The group has culminated in 2007 with its second observation research, also financed by the denominated IPCVA “Evaluation of the practices related to the Terrestrial Transport of the livestock that cause to economic damages in the chain of cattle and meat”.
It will be available for the readers in 2008.
Why the meat producer causes losses to himself? The main cause is unawareness that it happens during the handling of the cattle, since the leather “covers the problem”.
The cattle producer strives for improving day by day its production through the optimization of the sanitary handling, better pasture yards and conservation of hay and grains; and the use of genetic resources to obtain the maximum production of meat by hectare. Nevertheless, he neglects the dangers of loss in the quality of the meat that is produced during the process of load and transport of the cattle to the slaughterhouse. There the negative facts take place and the impact in the quality of the meat for consumption.
The meat industry discounts to the producer, year after year, millions of dollars because of hematomas and dark-colored meat that were generated, in its totality, by bad treatments in the process previously described.
The consumers, especially those that buy Argentinean meat in foreign countries, strongly indicated their exigencies in this subject and have obtained legislation for the protection of the animal.
Also in our country this legislation was obtained to be fulfilled at slaughterhouses (mandatory), ranches and transport (still voluntary).
We must remember that the OIE, by all its member states, was designed to assume world-wide role at this subject and to elaborate international legislation.
RECOMMENDATIONS FOR THE WORK IN THE CORRALS
• It is due to remember that cows are animals that move in herd and fears of being attacked. Therefore, it tries to escape from the predator (the man).
• These concepts, when respected, strongly favor the work with the animal, since the herd will run the way it is needed.
• So that the animal moves in the wished direction, the operator must enter the escape zone, and vice versa to make the animal stop.
• The balance point is in back of the animal. The cattle will move forward if the operator is located behind the balance point and will move backward if the operator located in front of this point.
• When herding is recommendable not to leave an animal isolated from the rest of the herd. Never leave the animal without chances to escape from the operator.
• The transportation must be done without hardships and avoiding scaring the animals. It is necessary to eliminate the shouts, sticks, picanas, whips and dogs (unless they are trained).
• Is recommendable the work on foot in corrals or from its outer perimeter.
• Take into account the climatic conditions (temperatures, storms, etc.), planning the working hours, choosing the best hours for every season of the year.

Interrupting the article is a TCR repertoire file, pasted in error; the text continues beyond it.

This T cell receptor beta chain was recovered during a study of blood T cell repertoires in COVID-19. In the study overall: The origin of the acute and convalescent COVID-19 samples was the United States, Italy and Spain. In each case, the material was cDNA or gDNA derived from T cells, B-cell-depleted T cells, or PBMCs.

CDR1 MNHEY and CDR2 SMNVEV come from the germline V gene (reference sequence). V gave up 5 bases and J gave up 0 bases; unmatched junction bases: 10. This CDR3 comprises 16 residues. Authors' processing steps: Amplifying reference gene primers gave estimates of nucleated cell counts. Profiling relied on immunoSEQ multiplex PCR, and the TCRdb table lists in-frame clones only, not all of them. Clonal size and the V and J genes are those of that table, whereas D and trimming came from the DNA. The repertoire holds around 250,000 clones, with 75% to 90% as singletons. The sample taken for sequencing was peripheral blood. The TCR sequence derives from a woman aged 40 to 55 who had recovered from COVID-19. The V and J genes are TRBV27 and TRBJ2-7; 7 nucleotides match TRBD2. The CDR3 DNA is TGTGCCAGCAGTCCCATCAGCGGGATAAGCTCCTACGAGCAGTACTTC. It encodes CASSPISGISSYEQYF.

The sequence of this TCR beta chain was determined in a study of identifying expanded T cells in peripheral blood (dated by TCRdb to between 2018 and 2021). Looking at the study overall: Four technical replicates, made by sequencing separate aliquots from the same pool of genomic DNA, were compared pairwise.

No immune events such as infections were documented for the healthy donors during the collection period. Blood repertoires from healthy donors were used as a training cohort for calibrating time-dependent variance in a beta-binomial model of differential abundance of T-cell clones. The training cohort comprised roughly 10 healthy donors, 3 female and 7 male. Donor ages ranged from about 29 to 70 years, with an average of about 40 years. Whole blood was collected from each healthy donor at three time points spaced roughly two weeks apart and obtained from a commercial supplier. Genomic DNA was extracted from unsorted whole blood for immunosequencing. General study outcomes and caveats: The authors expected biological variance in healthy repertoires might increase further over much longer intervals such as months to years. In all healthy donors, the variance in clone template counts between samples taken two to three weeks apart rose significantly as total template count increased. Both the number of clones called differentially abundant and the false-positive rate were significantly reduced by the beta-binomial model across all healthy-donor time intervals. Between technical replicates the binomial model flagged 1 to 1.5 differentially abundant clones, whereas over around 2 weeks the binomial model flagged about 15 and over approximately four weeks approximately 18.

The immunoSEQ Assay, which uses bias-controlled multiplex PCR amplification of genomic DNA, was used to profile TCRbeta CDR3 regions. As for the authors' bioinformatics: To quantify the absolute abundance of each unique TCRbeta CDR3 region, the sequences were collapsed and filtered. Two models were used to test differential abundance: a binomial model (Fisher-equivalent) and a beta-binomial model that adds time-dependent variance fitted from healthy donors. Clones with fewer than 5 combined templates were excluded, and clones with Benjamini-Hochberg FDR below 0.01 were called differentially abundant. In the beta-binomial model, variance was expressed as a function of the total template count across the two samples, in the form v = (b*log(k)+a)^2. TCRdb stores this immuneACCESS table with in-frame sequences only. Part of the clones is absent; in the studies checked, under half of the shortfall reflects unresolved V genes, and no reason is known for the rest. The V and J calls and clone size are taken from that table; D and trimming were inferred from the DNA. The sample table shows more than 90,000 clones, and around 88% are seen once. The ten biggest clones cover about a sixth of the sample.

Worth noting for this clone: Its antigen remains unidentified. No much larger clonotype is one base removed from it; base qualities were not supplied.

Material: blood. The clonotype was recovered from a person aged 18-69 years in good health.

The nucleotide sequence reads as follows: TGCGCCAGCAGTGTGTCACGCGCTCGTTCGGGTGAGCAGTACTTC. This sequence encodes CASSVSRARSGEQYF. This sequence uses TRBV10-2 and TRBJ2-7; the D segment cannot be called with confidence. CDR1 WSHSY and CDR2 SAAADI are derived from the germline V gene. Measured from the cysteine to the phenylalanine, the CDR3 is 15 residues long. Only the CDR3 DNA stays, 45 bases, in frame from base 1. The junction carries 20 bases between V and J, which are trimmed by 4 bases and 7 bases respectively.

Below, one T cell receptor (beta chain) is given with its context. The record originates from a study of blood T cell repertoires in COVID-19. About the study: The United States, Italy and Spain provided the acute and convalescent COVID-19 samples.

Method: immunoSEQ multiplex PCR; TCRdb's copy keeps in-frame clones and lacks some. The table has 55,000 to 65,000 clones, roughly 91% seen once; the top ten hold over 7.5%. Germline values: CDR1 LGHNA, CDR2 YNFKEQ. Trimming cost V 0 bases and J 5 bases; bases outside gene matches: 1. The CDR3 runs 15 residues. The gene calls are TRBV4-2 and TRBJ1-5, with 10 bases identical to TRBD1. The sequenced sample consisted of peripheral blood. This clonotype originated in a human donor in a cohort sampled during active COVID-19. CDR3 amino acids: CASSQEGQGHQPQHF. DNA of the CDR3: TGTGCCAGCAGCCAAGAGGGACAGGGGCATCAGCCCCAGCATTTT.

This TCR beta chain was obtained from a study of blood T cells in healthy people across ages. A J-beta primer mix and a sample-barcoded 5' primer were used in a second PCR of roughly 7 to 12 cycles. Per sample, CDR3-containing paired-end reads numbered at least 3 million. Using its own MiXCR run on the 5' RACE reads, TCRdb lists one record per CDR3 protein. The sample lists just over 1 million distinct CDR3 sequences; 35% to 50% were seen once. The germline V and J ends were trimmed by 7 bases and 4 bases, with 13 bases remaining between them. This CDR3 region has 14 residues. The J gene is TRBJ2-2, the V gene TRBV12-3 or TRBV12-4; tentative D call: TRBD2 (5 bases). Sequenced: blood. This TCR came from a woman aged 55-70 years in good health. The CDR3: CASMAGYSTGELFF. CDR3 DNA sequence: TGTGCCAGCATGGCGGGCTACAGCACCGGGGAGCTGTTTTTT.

• Let the cattle rest and recover from physical exhausting that the transfer could have caused. It is recommended not less than 12hs and not more than 72hs.
BOARDING TO THE SLAUGHTERHOUSE
• All the stages of the process, as well as the transport of the cattle to the slaughterhouse, are frequent causes of stress that will have consequences in the final quality of the meat and the well-being of the animal. These damages become important economic losses for all the meat chain.
• Unnecessary punishment to the animal can cause not only bad aspect of the cuts but also bacterial infections.
• The dark-colored cuts have alterations in the degree of acidity (pH) and consequently bring negative effects on the quality and the time accepted for consumption. This is caused by stress and physical exhaustion.
• The feeding must be light and the cattle must have access to water, shelter from cold winds and shade in the periods of high temperatures. It is recommended not to offer additional feeding the 6 previous hours to the load (hays, rolls, etc.).
• Is recommended not to mix animals from different ranches (animals that do not know each other).
• Never mix cows in fervor with bulls.
• Transport only animals that are strong enough to tolerate a transfer.
• Transport a suitable number of cattle according to the capacity of the cage truck.
• Don’t use picanas, sticks, and whips nor beat systematically the animal on the backs during the boarding.
• The boarding incline must have smooth and solid walls, the angle of the floor does not have to be greater than 20 degrees and it has to be nonskid.
• Before beginning the operation Check that the transporting truck is prepared for the correct transport of cattle to the slaughterhouse (design, capacity, hygiene)
• Give at least 20 minutes to the cattle to comply inside the cage, after loaded the last animal.
• The truck driver must know the concepts of transport regarding animal welfare.
• Check that the chosen route to the slaughterhouse is the correct one, to know the time that the journey will take, and the planned stops (place and duration).
• The density of load must be the appropriate one according to the number of the animal and their corporal condition (categories). For such aim, it is due to fulfill the official tables of load.
• Check the time of arrival to the slaughterhouse in agreement